Hillary Clinton gestures as she speaks to the Human Rights Campaign in Washington, on Oct. 3, 2015.
Jose Luis Magana—AP
By Sam Frizell
October 4, 2015

In a high-stakes appearance this weekend on Saturday Night Live, Hillary Clinton played in a skit the very role that her campaign has sought for months to cast her as: a real person.

Clinton’s appearance was one in a string of national interviews and entertainment shows Clinton has booked in recent weeks as she seeks to connect with a wider audience. Clinton, still the favorite to win the Democratic primary, has slipped rapidly in polls, hurt by voters who view her as untrustworthy.

Clinton, who has sometimes struggled on the stump to be relatable, plays a convincing bartender who seems to have a knack for consoling her customers—and doing an uncanny impression of Donald Trump.

The scene opens with Kate McKinnon playing a downtrodden and boozed-up Clinton, slouched over a bar and angst-ridden about her chances of being president.

“Oh, Huma,” McKinnon says to an actress playing her close aide, Huma Abedin. “Why won’t the people just let me lead? Just give me the hammer and the nails and let me fix it all!”

McKinnon then orders a drink from a bartender named Val, who is none other than the real Hillary Clinton, and comforts her caricature and imitates Trump. (“Donald Trump,” Clinton’s character says, continuing in a guttural Trump-voice, “Isn’t he the one who’s like, ‘You’re all losers’?”)

Clinton’s bartender character is sympathetic and won hearty laughs from the live studio audience, and contrasted with McKinnon’s histrionic performance as the ambitious but down-and-out presidential candidate.

The sketch incisively raises Clinton’s relatively late opposition to the Keystone Pipeline and support of gay marriage, the latter an issue likely to resonate with Saturday Night Live’s audience. Clinton announced she was in favor of legalizing gay marriage in 2013, after President Obama.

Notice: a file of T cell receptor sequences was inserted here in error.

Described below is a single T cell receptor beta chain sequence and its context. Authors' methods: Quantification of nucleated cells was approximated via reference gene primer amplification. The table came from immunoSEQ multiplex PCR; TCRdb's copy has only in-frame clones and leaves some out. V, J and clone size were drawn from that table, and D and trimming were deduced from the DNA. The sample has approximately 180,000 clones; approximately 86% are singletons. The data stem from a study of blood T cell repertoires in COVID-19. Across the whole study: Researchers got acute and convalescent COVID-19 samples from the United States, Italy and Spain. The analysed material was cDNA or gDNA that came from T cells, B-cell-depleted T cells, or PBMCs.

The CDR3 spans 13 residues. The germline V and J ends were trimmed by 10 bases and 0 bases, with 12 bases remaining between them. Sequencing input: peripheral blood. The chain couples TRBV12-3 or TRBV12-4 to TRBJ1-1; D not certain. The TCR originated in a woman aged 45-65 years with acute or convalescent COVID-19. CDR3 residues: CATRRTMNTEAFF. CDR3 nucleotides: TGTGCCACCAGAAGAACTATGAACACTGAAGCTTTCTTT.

“It really is great how long you’ve supported gay marriage,” says bartender Clinton to McKinnon.

“Could have done it sooner,” says McKinnon, rapping the table.

“Well, you did it pretty soon,” says Clinton.

“Could have been sooner,” says McKinnon with a wink.

“Fair point,” says Clinton to laughs.

Clinton often thrives in more intimate settings. Early on in her campaign, Clinton hosted a series of roundtables when she spoke with Americans across the early primary states, a sort of re-introduction into politics and an informal poll of key issues to voters. The SNL appearance poked fun at the problems that have nagged Clinton the most during her campaign, and highlighted some of her candidate’s strengths.

This year, Clinton has stressed the importance of her mother’s influence on her life, and focused more on her personal background than in previous elections.

McKinnon, who is an avowed Hillary Clinton supporter, broke out at the end into a rendition of “Lean on Me,” and Clinton sings along with gusto, arm-in-arm.

“You know, you are really easy to talk to, Val,” says McKinnon.

“You know, thanks. That’s the first time I’ve ever heard that,” Clinton says.

“Oh Val, Val. I wish you could be president.”

“Me too,” says Clinton.

Contact us at editors@time.com.

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